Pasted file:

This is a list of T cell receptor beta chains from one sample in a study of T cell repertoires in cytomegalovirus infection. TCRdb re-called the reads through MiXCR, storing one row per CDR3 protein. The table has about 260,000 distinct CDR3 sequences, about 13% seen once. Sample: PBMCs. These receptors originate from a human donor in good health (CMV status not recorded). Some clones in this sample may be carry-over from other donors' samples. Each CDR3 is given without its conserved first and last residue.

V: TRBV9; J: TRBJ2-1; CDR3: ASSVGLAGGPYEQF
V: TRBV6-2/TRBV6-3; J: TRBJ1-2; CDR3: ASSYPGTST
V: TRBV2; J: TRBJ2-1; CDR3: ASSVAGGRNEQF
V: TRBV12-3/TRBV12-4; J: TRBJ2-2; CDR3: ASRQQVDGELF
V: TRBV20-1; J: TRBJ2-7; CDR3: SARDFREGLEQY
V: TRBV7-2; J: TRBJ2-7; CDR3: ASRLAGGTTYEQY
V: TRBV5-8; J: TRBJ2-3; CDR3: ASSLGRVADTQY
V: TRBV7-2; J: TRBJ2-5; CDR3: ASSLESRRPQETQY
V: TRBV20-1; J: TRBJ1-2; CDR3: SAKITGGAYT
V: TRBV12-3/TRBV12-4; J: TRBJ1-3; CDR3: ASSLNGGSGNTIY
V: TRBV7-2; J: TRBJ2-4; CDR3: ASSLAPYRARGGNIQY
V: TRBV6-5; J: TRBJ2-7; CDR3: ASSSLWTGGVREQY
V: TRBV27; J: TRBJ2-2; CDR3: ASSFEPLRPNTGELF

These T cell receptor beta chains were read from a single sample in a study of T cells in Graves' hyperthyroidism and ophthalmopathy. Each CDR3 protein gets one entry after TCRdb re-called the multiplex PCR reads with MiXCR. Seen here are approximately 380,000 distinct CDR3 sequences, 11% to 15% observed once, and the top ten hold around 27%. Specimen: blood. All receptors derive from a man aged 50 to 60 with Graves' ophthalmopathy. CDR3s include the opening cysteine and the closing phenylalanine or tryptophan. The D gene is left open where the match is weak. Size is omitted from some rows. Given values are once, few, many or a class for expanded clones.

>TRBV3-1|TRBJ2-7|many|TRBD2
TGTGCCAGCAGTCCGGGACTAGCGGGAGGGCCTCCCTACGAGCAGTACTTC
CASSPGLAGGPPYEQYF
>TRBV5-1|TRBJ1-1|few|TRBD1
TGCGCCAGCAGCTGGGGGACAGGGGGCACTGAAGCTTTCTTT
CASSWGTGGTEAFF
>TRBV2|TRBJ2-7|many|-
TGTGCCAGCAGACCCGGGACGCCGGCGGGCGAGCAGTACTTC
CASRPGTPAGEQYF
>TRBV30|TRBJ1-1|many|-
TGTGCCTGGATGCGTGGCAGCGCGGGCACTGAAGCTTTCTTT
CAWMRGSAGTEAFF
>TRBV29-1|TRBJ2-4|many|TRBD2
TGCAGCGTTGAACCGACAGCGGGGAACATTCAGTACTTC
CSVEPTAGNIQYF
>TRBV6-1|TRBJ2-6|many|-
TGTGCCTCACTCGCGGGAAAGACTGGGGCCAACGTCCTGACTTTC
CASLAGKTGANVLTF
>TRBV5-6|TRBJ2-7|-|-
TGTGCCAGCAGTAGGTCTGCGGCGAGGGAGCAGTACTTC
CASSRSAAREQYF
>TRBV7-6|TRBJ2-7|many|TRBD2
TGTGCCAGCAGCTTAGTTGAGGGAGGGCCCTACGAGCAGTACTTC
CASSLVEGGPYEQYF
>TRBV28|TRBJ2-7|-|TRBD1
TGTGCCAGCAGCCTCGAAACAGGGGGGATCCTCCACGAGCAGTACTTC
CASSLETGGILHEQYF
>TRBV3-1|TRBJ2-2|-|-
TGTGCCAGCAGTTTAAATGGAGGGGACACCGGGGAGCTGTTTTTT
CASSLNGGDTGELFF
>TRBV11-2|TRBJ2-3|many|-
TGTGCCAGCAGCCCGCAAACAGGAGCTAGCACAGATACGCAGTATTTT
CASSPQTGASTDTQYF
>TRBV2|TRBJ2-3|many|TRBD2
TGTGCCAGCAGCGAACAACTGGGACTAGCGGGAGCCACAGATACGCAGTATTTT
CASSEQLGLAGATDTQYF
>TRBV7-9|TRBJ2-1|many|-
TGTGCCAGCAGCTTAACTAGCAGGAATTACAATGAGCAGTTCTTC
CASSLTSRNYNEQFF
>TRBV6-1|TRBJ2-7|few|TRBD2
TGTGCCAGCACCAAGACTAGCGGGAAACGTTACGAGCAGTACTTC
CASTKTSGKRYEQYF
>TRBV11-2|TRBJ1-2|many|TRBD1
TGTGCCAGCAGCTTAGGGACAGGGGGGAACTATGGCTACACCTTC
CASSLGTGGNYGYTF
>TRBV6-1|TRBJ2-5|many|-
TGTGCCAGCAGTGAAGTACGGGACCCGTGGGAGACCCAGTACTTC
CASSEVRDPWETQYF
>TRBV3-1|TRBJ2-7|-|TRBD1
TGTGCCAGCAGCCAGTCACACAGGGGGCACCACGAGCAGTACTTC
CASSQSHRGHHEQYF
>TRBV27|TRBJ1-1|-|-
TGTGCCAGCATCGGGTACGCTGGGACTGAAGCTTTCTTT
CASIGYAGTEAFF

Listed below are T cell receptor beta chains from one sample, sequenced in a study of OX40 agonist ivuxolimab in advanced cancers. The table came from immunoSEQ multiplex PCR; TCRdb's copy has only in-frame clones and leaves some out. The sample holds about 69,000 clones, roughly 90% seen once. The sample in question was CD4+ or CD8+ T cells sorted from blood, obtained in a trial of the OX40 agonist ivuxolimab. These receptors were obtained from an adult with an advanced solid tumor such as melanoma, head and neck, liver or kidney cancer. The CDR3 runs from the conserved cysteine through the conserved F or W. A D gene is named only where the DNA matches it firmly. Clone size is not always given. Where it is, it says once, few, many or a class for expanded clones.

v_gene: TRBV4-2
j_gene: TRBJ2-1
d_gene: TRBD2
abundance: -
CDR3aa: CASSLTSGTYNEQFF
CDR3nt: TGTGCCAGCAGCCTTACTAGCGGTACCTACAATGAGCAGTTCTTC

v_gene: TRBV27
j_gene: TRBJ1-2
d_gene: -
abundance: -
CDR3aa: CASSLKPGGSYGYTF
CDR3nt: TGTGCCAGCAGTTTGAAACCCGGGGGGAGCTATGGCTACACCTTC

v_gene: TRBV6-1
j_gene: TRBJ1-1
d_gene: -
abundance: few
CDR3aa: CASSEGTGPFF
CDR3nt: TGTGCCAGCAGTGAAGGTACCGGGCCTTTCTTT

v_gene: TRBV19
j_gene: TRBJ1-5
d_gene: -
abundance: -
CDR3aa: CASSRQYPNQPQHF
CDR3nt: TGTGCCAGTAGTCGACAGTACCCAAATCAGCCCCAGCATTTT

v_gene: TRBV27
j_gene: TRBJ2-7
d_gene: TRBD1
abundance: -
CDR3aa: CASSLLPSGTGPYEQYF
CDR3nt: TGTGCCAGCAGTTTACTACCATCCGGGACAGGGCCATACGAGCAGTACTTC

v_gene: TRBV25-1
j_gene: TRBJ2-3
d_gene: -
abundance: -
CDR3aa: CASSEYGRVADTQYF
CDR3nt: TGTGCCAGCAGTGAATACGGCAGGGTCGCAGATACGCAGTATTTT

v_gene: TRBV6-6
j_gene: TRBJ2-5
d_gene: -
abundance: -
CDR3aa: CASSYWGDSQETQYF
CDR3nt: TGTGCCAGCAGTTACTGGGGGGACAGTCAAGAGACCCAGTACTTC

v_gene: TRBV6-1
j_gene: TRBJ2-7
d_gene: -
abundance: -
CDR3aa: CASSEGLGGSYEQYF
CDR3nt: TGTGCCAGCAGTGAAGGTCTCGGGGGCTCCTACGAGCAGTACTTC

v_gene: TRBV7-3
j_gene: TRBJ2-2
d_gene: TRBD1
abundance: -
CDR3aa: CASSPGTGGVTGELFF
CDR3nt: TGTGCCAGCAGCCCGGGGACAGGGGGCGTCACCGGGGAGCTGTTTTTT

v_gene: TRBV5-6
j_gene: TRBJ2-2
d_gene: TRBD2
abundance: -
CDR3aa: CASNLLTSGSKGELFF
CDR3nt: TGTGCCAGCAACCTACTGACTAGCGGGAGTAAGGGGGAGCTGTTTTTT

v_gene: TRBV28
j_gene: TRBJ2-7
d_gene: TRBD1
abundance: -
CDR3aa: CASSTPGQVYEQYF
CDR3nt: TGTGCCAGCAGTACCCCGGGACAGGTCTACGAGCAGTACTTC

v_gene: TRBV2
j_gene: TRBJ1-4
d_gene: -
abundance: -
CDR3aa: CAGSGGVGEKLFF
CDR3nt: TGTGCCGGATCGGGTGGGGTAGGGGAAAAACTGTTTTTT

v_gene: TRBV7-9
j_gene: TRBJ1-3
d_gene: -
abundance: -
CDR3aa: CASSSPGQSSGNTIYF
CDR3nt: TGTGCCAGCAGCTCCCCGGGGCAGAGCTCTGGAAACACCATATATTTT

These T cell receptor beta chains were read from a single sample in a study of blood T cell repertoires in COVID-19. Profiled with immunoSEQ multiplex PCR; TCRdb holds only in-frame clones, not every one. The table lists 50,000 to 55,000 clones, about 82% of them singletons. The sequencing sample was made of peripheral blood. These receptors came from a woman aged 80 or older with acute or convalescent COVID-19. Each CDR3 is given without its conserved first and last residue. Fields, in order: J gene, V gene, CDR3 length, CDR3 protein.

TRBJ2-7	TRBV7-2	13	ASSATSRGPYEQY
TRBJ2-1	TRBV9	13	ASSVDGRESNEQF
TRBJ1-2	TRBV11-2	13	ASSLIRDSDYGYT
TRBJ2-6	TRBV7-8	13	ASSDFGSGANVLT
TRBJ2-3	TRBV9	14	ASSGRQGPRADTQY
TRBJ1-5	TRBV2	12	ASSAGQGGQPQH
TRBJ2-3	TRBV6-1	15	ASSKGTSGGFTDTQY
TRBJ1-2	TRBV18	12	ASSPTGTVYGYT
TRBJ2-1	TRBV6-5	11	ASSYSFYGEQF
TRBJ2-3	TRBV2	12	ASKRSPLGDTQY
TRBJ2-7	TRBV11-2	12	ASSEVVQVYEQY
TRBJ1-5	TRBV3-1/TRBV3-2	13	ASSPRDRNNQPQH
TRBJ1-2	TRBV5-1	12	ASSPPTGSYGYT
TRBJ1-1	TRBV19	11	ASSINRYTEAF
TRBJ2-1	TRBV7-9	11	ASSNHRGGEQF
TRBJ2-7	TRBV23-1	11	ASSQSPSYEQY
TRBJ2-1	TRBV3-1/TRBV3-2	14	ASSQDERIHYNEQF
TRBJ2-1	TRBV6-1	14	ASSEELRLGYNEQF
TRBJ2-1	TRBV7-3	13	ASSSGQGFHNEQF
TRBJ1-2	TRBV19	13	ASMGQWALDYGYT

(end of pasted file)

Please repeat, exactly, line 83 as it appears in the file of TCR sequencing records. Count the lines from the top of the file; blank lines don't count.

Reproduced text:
v_gene: TRBV6-1